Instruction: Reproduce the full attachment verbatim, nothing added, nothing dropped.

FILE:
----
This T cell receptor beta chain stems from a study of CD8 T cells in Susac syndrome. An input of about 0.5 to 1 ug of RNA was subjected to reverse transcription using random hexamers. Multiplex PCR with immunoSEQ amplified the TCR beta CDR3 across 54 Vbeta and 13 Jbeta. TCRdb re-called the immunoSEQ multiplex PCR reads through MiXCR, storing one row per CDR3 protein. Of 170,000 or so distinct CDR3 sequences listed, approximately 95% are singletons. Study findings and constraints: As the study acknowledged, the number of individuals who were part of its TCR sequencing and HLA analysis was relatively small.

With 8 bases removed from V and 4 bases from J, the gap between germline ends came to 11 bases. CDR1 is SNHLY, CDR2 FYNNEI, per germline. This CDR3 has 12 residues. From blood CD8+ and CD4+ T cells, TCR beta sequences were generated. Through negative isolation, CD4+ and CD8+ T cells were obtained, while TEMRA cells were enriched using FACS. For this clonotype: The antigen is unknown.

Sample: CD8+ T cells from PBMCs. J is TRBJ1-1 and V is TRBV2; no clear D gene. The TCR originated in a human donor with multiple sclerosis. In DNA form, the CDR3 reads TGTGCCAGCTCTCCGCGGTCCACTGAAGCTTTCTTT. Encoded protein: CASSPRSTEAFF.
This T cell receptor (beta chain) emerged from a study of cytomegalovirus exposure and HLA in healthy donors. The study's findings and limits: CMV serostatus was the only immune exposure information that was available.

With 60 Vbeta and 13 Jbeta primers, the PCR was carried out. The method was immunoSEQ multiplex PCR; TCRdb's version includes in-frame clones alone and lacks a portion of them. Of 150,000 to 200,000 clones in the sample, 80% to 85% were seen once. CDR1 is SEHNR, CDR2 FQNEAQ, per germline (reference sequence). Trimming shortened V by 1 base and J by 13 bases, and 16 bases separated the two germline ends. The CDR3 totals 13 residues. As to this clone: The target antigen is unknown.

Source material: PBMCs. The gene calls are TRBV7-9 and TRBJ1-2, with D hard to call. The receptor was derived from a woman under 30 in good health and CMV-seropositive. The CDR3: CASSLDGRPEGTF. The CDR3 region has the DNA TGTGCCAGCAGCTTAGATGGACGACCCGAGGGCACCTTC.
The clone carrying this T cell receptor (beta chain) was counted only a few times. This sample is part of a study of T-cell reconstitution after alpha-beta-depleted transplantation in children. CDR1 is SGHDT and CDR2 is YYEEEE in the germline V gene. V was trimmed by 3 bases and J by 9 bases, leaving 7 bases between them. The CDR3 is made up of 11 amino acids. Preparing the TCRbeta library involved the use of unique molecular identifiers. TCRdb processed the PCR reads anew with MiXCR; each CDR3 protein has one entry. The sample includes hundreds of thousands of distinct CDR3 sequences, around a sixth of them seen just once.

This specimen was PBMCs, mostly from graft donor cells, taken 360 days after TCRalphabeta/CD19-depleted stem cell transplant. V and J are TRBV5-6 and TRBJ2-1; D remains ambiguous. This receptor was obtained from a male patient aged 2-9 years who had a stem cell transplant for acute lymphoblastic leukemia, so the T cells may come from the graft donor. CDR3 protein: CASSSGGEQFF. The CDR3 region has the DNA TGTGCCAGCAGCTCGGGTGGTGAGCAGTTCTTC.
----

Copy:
This T cell receptor beta chain stems from a study of CD8 T cells in Susac syndrome. An input of about 0.5 to 1 ug of RNA was subjected to reverse transcription using random hexamers. Multiplex PCR with immunoSEQ amplified the TCR beta CDR3 across 54 Vbeta and 13 Jbeta. TCRdb re-called the immunoSEQ multiplex PCR reads through MiXCR, storing one row per CDR3 protein. Of 170,000 or so distinct CDR3 sequences listed, approximately 95% are singletons. Study findings and constraints: As the study acknowledged, the number of individuals who were part of its TCR sequencing and HLA analysis was relatively small.

With 8 bases removed from V and 4 bases from J, the gap between germline ends came to 11 bases. CDR1 is SNHLY, CDR2 FYNNEI, per germline. This CDR3 has 12 residues. From blood CD8+ and CD4+ T cells, TCR beta sequences were generated. Through negative isolation, CD4+ and CD8+ T cells were obtained, while TEMRA cells were enriched using FACS. For this clonotype: The antigen is unknown.

Sample: CD8+ T cells from PBMCs. J is TRBJ1-1 and V is TRBV2; no clear D gene. The TCR originated in a human donor with multiple sclerosis. In DNA form, the CDR3 reads TGTGCCAGCTCTCCGCGGTCCACTGAAGCTTTCTTT. Encoded protein: CASSPRSTEAFF.
This T cell receptor (beta chain) emerged from a study of cytomegalovirus exposure and HLA in healthy donors. The study's findings and limits: CMV serostatus was the only immune exposure information that was available.

With 60 Vbeta and 13 Jbeta primers, the PCR was carried out. The method was immunoSEQ multiplex PCR; TCRdb's version includes in-frame clones alone and lacks a portion of them. Of 150,000 to 200,000 clones in the sample, 80% to 85% were seen once. CDR1 is SEHNR, CDR2 FQNEAQ, per germline (reference sequence). Trimming shortened V by 1 base and J by 13 bases, and 16 bases separated the two germline ends. The CDR3 totals 13 residues. As to this clone: The target antigen is unknown.

Source material: PBMCs. The gene calls are TRBV7-9 and TRBJ1-2, with D hard to call. The receptor was derived from a woman under 30 in good health and CMV-seropositive. The CDR3: CASSLDGRPEGTF. The CDR3 region has the DNA TGTGCCAGCAGCTTAGATGGACGACCCGAGGGCACCTTC.
The clone carrying this T cell receptor (beta chain) was counted only a few times. This sample is part of a study of T-cell reconstitution after alpha-beta-depleted transplantation in children. CDR1 is SGHDT and CDR2 is YYEEEE in the germline V gene. V was trimmed by 3 bases and J by 9 bases, leaving 7 bases between them. The CDR3 is made up of 11 amino acids. Preparing the TCRbeta library involved the use of unique molecular identifiers. TCRdb processed the PCR reads anew with MiXCR; each CDR3 protein has one entry. The sample includes hundreds of thousands of distinct CDR3 sequences, around a sixth of them seen just once.

This specimen was PBMCs, mostly from graft donor cells, taken 360 days after TCRalphabeta/CD19-depleted stem cell transplant. V and J are TRBV5-6 and TRBJ2-1; D remains ambiguous. This receptor was obtained from a male patient aged 2-9 years who had a stem cell transplant for acute lymphoblastic leukemia, so the T cells may come from the graft donor. CDR3 protein: CASSSGGEQFF. The CDR3 region has the DNA TGTGCCAGCAGCTCGGGTGGTGAGCAGTTCTTC.